The wet season in the Caribbean isn’t as wet as you fear

The Caribbean has its low season for hotel prices starting in July or so, and that goes all the way through mid November. Part of the reason for this is that people are aware that tropical areas like this have a “dry season” and a “wet season” rather than spring, summer, fall, and winter. This is true, but for much of the Caribbean the wet season is still dryer than the driest month in most of the US or Canada.

The other key issues is that of hurricanes, and this is another widely misunderstood topic that leads to irrational fears and bad decisions. Below we’ll discuss the realities and how you can save a fortune by being one of the few who know about them.

Summer is still dry in most of the Caribbean

Some people probably envision desert-like conditions in January and monsoon conditions in July, and this can actually happen in places like Costa Rica or elsewhere in Central America. But most of the Caribbean is actually dry all year round, and many islands actually get more rain in January than July on average.

What I recommend is that you approach a holiday in the Caribbean as if the weather will be perfect, because it probably will be, and once you’ve narrowed down a destination have a look at the typical climate patterns. Chances are very good that the destination you choose will only get an inch or two of rain in an typical August, while it’s more like 3 or 4 inches in your hometown.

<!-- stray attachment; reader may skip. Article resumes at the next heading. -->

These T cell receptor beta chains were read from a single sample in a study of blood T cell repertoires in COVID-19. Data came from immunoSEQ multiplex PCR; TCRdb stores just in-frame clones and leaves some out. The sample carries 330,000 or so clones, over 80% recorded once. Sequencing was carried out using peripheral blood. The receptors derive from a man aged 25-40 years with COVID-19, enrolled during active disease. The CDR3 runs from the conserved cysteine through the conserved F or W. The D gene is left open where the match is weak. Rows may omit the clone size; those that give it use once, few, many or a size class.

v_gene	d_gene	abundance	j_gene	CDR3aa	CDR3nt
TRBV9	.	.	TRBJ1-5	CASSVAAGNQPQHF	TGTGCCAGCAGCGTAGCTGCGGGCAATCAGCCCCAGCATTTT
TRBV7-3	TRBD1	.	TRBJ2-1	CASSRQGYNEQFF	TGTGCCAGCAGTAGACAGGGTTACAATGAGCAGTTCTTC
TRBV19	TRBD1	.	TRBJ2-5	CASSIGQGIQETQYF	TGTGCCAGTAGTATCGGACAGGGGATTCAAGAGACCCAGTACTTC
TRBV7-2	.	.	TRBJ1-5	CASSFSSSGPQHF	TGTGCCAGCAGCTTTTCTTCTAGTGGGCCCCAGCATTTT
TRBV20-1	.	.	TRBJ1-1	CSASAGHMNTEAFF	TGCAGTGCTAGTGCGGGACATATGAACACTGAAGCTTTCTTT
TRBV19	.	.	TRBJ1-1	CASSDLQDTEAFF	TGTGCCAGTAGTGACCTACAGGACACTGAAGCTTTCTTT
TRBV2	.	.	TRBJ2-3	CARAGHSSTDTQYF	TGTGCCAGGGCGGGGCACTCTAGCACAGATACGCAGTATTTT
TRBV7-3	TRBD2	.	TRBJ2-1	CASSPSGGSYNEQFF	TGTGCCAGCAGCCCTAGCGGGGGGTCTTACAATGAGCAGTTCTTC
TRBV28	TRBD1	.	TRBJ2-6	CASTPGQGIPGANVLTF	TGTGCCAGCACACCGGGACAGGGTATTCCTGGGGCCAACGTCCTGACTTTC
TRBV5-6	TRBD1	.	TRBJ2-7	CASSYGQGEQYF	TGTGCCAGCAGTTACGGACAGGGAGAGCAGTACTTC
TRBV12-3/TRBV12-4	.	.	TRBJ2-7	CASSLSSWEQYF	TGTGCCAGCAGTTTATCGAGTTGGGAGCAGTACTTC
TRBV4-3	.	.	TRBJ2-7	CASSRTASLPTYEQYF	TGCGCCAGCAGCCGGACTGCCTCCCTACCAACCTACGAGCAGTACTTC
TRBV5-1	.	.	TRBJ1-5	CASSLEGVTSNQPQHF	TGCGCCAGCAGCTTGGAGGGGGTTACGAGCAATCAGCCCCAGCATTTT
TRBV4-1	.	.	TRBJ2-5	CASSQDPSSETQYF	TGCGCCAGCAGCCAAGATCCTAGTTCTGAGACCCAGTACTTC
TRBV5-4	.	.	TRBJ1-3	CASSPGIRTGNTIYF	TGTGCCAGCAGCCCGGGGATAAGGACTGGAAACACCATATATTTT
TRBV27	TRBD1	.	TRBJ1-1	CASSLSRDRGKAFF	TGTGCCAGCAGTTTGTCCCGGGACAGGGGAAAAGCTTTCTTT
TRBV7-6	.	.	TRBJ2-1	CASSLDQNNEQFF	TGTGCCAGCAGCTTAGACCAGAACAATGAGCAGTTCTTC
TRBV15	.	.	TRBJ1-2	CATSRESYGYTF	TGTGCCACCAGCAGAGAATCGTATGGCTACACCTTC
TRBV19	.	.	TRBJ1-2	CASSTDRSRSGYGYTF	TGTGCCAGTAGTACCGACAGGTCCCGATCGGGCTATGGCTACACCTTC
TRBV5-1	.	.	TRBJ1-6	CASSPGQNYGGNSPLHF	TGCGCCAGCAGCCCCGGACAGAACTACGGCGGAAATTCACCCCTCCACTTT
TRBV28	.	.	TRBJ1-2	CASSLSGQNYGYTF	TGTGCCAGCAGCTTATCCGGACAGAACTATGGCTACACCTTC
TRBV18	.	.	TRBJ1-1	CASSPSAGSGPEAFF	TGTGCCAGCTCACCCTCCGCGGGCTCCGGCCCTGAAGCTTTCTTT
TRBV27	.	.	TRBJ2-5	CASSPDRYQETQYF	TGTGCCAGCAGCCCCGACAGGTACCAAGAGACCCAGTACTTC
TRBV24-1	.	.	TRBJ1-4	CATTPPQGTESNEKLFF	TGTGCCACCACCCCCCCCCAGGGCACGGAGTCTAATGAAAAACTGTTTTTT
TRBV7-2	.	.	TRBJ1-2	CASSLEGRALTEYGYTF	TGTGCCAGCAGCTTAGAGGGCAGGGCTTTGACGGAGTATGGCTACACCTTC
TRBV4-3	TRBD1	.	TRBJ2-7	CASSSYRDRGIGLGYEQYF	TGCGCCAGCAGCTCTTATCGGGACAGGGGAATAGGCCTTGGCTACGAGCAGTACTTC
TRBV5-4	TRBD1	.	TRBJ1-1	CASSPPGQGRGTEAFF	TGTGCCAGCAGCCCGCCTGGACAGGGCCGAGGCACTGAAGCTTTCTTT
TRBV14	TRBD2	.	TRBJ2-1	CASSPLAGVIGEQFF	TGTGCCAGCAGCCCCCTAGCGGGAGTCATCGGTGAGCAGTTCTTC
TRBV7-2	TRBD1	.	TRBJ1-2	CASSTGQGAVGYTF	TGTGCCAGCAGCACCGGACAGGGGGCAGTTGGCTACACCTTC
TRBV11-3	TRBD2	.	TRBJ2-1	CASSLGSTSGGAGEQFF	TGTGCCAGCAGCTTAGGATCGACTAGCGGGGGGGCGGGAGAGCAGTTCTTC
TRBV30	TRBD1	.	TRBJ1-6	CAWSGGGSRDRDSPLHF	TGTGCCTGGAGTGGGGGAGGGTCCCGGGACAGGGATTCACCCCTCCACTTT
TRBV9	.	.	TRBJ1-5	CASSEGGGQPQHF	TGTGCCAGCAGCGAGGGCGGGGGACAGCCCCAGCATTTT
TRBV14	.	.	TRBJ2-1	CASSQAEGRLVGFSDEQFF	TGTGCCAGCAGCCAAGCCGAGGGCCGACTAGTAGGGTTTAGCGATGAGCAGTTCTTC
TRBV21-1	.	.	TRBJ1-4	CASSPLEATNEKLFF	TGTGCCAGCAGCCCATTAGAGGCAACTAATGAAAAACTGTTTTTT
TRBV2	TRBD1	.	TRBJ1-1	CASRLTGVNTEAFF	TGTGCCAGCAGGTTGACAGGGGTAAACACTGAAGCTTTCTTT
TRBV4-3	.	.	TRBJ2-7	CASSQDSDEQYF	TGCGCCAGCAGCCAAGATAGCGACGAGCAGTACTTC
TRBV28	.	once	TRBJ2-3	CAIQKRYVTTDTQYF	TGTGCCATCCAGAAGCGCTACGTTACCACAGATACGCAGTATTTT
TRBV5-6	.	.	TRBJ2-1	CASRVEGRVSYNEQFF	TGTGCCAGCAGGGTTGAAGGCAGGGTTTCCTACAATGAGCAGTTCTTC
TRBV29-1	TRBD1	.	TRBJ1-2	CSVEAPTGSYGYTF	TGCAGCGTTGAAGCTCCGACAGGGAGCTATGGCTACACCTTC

There are a few islands like Puerto Rico or Tortola that get enough summer rainfall to perhaps steer away from, but most of them only get a few quick storms per month, and many of those occur while you are sleeping.

Hurricanes are incredibly rare and also easy to avoid

The other more serious topic is that it’s hurricane season in the Caribbean from June through November, officially, at least. But almost all hurricane actually take place from late August through early October, so the season is much shorter than they advertise.

More importantly, the Caribbean is a huge area and some parts almost never get hurricanes at all. It’s almost like hearing that September is tornado season in the United States so I don’t want to go to New York City. For example, the southern islands just off the coast of South America like Aruba and Bonair only get a hurricane about once every 100 years or so.

Islands like the Dominican Republic and Jamaica are in the path of more hurricanes, but that’s still maybe one every 5 years. Even then, they only hit part of the island and the rest is usually untouched. Most importantly, when a hurricane is headed to a resort island it will be in the news 4 or 5 days in advance.

If you happen to get incredibly unlucky and are arriving at a resort only 5 days before a hurricane might come, you’ll have several days to see where it’s going and then fly out if you are worried. Even if you choose not to fly out, you can hunker down and survive easily with an amazing story. The number of tourists getting killed by hurricanes in the past 30 years is almost zero, so it’s not a good reason to pass up on the incredibly room rates all summer and into the fall.

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